Ambitious national CVE policies are trapped in a vicious circle that restarts after every major terrorist attack.
Bennett Clifford is a senior research fellow at the Program on Extremism at George Washington University. He studies violent extremist movements and organizations in the United States, as well as in the Caucasus, Central Asia, and the Balkans.
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There’s been an ongoing “sea change” in the U.S. government’s domestic counter-extremism policy, but also on domestic violent extremist actors, groups, and movements themselves.
Some American law enforcement and national security officials speculate that the Taliban takeover in Afghanistan may embolden American jihadist sympathizers.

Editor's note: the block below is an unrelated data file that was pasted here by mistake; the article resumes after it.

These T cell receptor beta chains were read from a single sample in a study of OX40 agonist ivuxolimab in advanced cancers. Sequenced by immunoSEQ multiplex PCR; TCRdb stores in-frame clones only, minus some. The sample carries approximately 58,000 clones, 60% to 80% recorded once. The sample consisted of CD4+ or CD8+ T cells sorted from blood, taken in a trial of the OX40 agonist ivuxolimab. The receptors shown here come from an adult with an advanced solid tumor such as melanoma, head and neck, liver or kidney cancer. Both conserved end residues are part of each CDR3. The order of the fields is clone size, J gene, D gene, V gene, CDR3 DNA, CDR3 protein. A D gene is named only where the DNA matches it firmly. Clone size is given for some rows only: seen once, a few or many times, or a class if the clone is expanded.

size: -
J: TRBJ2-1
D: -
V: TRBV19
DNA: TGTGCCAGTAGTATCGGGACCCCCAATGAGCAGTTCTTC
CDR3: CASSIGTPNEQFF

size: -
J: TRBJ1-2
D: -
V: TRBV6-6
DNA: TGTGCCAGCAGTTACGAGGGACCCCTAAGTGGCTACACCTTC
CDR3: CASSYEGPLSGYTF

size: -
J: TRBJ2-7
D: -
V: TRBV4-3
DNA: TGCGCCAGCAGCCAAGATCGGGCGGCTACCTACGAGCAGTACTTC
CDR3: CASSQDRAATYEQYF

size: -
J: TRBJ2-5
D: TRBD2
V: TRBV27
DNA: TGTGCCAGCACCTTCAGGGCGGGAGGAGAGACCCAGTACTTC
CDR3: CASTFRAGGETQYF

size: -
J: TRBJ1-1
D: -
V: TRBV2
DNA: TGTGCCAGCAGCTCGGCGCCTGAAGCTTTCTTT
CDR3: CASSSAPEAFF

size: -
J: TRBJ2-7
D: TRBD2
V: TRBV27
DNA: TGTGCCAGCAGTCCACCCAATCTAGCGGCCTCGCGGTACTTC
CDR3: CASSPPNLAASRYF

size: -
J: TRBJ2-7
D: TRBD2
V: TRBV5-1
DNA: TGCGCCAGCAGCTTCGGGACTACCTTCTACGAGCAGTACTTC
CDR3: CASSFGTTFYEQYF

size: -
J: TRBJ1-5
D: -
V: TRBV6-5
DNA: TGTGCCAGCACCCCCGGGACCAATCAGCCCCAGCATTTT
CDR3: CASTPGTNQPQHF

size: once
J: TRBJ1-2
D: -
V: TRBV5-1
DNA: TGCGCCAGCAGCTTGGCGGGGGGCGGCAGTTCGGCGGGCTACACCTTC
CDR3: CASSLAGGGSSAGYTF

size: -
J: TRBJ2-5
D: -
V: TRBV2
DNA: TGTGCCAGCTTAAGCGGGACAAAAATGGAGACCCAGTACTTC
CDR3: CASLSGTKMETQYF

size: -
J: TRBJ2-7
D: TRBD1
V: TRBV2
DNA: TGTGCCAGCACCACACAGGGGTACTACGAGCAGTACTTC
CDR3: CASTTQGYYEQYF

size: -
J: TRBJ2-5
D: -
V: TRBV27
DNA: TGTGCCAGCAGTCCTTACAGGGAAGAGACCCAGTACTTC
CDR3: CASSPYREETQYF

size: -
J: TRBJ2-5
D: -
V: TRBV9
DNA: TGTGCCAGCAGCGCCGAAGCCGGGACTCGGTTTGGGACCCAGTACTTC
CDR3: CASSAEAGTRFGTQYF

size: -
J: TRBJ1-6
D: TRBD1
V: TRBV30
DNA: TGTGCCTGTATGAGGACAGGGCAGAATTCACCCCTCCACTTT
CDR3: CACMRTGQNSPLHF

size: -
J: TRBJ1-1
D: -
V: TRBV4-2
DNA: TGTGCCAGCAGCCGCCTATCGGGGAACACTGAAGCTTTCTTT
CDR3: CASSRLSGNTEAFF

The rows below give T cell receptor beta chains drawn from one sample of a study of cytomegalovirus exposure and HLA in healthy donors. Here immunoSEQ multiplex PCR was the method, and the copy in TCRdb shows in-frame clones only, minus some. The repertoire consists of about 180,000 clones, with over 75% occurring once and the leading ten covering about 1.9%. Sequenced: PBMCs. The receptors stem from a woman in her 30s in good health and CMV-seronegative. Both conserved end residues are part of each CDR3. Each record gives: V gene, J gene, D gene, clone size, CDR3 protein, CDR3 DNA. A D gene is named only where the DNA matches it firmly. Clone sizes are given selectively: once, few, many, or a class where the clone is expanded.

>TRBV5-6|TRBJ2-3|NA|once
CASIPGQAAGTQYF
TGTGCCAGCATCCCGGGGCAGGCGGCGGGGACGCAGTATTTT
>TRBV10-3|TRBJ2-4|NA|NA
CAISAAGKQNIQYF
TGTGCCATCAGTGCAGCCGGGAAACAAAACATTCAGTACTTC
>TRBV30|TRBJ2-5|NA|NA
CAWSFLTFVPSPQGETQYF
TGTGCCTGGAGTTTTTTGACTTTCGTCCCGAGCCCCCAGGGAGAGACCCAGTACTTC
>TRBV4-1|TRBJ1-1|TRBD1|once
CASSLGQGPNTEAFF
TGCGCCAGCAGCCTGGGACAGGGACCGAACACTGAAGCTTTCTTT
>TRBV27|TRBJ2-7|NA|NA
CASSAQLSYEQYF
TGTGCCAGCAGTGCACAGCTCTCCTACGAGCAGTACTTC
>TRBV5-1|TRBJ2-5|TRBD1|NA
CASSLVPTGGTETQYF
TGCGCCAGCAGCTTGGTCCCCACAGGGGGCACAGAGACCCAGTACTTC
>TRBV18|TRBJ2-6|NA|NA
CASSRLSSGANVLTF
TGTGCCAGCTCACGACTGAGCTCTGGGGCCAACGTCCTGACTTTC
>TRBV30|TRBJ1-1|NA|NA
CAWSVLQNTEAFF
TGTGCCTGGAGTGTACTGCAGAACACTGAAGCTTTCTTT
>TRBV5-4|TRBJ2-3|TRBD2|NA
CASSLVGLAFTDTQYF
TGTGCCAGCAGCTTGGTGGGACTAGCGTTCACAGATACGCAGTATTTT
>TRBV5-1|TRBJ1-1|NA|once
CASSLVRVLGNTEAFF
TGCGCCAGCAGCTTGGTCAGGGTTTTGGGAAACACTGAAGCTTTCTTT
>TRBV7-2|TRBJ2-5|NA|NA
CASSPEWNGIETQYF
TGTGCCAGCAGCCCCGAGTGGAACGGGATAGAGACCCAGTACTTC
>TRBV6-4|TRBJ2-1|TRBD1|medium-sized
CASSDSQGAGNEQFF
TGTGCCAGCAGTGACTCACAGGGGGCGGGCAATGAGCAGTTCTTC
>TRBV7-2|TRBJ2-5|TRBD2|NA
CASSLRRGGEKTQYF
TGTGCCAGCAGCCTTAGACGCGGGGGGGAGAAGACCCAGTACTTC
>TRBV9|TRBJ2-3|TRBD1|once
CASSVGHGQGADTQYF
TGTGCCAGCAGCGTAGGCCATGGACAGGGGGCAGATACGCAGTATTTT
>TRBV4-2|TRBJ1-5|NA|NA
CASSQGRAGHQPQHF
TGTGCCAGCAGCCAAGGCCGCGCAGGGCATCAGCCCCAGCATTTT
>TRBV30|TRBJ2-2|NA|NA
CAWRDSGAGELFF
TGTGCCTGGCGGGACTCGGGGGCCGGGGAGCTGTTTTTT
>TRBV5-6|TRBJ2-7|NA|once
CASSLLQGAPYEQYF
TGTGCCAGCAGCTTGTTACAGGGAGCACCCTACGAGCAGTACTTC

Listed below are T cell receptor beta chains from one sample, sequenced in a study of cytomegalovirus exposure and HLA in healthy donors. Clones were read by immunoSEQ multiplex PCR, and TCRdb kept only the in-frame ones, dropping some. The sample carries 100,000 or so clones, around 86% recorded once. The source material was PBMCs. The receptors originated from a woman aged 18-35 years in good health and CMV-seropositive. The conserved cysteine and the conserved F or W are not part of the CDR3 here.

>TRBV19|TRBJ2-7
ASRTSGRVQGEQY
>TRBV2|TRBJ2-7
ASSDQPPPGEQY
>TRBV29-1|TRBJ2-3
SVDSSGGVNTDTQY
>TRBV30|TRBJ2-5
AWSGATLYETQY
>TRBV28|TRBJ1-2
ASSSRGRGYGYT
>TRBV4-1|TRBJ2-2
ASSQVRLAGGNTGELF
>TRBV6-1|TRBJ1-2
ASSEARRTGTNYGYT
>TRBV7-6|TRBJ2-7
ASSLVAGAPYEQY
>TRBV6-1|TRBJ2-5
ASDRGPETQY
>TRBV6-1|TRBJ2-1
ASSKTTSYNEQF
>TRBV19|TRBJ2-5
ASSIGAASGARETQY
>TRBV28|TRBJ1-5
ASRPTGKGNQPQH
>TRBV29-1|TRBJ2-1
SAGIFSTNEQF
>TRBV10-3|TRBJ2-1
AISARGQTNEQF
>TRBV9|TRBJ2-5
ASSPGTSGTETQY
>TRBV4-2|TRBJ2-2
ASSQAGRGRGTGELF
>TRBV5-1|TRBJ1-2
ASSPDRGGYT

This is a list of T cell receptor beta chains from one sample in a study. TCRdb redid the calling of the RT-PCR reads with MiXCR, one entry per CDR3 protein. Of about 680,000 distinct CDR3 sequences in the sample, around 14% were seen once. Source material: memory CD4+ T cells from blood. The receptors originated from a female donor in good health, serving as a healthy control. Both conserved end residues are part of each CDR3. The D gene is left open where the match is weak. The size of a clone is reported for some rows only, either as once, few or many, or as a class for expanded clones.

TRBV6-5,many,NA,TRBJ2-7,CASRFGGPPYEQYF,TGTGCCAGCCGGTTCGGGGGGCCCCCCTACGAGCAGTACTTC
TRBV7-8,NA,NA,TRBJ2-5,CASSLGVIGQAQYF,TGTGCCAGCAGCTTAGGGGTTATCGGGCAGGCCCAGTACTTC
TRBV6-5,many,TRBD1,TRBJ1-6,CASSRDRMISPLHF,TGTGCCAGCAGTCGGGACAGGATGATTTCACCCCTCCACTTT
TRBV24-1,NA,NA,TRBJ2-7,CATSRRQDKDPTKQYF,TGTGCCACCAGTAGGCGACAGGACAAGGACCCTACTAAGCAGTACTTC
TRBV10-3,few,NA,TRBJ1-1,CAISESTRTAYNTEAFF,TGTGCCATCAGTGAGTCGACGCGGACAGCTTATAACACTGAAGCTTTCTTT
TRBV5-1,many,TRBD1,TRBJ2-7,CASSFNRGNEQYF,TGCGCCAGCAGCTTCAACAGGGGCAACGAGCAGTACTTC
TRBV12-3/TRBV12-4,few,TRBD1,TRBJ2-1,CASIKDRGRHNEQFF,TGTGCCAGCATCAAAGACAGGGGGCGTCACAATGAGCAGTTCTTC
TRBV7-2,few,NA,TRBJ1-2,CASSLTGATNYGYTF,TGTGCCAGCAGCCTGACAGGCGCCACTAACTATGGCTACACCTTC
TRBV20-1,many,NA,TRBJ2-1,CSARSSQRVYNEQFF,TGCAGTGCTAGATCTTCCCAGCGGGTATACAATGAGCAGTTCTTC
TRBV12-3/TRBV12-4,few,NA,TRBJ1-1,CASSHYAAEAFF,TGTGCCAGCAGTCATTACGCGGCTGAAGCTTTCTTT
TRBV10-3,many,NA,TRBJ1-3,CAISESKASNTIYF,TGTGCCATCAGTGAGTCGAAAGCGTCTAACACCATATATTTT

As the U.S. government faces downsizing in both its terrorism prevention staff and congressional funding, a quiet shift has begun at the local level. The future of CVE programs will be determined by state-level and city initiatives.
There is an ongoing debate within policy circles on when and where countering violent extremism programs began in the U.S. There is, however, little debate on whether the strategy has been implemented effectively. By every objective measure, it has not.
During the past several years, platforms like Twitter,YouTube and Facebook have used a combination of automated detection and human review to identify and remove extremist accounts and content from their sites—in effect “de-platforming” extremists from mainstream social media.
On Jan. 9, the People’s Defense Units (YPG) announced the capture of eight individuals, ostensibly foreign fighters for the Islamic State, in a series of operations conducted by the group near the town of Deir-ez-Zor in eastern Syria. Reportedly among the captured are fighters from seven different countries.